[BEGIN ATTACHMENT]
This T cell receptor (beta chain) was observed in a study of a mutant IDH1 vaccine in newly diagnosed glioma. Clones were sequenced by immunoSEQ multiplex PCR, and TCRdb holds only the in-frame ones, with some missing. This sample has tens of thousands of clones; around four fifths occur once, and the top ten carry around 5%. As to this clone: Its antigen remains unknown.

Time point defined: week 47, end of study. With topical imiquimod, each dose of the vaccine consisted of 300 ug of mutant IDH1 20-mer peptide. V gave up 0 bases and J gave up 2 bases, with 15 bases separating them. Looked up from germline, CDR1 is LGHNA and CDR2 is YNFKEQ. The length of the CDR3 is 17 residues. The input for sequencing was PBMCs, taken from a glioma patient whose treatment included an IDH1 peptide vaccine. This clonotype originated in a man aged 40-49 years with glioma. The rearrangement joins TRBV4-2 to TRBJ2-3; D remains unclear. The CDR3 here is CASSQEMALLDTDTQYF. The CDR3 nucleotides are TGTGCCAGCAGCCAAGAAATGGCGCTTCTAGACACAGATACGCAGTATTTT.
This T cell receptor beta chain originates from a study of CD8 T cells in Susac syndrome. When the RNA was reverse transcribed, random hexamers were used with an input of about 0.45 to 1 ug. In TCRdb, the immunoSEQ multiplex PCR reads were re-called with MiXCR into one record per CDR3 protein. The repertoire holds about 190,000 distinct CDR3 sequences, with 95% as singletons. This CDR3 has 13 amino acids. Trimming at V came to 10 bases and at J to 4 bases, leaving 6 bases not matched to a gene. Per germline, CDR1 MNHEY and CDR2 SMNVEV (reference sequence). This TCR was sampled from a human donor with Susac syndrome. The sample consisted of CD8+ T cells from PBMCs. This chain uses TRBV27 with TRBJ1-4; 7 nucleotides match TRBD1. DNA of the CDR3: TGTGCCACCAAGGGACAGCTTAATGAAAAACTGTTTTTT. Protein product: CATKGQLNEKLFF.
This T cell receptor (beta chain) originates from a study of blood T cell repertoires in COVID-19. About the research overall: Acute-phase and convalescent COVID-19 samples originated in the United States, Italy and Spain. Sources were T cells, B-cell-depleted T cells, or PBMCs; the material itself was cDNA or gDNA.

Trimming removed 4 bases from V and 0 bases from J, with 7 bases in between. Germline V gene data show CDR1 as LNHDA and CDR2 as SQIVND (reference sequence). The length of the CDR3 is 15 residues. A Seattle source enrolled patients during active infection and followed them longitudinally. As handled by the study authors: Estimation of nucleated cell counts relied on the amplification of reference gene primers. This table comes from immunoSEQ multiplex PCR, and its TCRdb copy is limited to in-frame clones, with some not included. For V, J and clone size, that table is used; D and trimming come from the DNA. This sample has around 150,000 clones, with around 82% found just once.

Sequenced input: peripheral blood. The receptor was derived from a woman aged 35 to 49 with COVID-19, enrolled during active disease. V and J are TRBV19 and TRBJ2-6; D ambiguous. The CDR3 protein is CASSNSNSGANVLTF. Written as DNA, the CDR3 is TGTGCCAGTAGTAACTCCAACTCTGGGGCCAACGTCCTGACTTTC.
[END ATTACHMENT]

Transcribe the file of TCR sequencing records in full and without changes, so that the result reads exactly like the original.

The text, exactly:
This T cell receptor (beta chain) was observed in a study of a mutant IDH1 vaccine in newly diagnosed glioma. Clones were sequenced by immunoSEQ multiplex PCR, and TCRdb holds only the in-frame ones, with some missing. This sample has tens of thousands of clones; around four fifths occur once, and the top ten carry around 5%. As to this clone: Its antigen remains unknown.

Time point defined: week 47, end of study. With topical imiquimod, each dose of the vaccine consisted of 300 ug of mutant IDH1 20-mer peptide. V gave up 0 bases and J gave up 2 bases, with 15 bases separating them. Looked up from germline, CDR1 is LGHNA and CDR2 is YNFKEQ. The length of the CDR3 is 17 residues. The input for sequencing was PBMCs, taken from a glioma patient whose treatment included an IDH1 peptide vaccine. This clonotype originated in a man aged 40-49 years with glioma. The rearrangement joins TRBV4-2 to TRBJ2-3; D remains unclear. The CDR3 here is CASSQEMALLDTDTQYF. The CDR3 nucleotides are TGTGCCAGCAGCCAAGAAATGGCGCTTCTAGACACAGATACGCAGTATTTT.
This T cell receptor beta chain originates from a study of CD8 T cells in Susac syndrome. When the RNA was reverse transcribed, random hexamers were used with an input of about 0.45 to 1 ug. In TCRdb, the immunoSEQ multiplex PCR reads were re-called with MiXCR into one record per CDR3 protein. The repertoire holds about 190,000 distinct CDR3 sequences, with 95% as singletons. This CDR3 has 13 amino acids. Trimming at V came to 10 bases and at J to 4 bases, leaving 6 bases not matched to a gene. Per germline, CDR1 MNHEY and CDR2 SMNVEV (reference sequence). This TCR was sampled from a human donor with Susac syndrome. The sample consisted of CD8+ T cells from PBMCs. This chain uses TRBV27 with TRBJ1-4; 7 nucleotides match TRBD1. DNA of the CDR3: TGTGCCACCAAGGGACAGCTTAATGAAAAACTGTTTTTT. Protein product: CATKGQLNEKLFF.
This T cell receptor (beta chain) originates from a study of blood T cell repertoires in COVID-19. About the research overall: Acute-phase and convalescent COVID-19 samples originated in the United States, Italy and Spain. Sources were T cells, B-cell-depleted T cells, or PBMCs; the material itself was cDNA or gDNA.

Trimming removed 4 bases from V and 0 bases from J, with 7 bases in between. Germline V gene data show CDR1 as LNHDA and CDR2 as SQIVND (reference sequence). The length of the CDR3 is 15 residues. A Seattle source enrolled patients during active infection and followed them longitudinally. As handled by the study authors: Estimation of nucleated cell counts relied on the amplification of reference gene primers. This table comes from immunoSEQ multiplex PCR, and its TCRdb copy is limited to in-frame clones, with some not included. For V, J and clone size, that table is used; D and trimming come from the DNA. This sample has around 150,000 clones, with around 82% found just once.

Sequenced input: peripheral blood. The receptor was derived from a woman aged 35 to 49 with COVID-19, enrolled during active disease. V and J are TRBV19 and TRBJ2-6; D ambiguous. The CDR3 protein is CASSNSNSGANVLTF. Written as DNA, the CDR3 is TGTGCCAGTAGTAACTCCAACTCTGGGGCCAACGTCCTGACTTTC.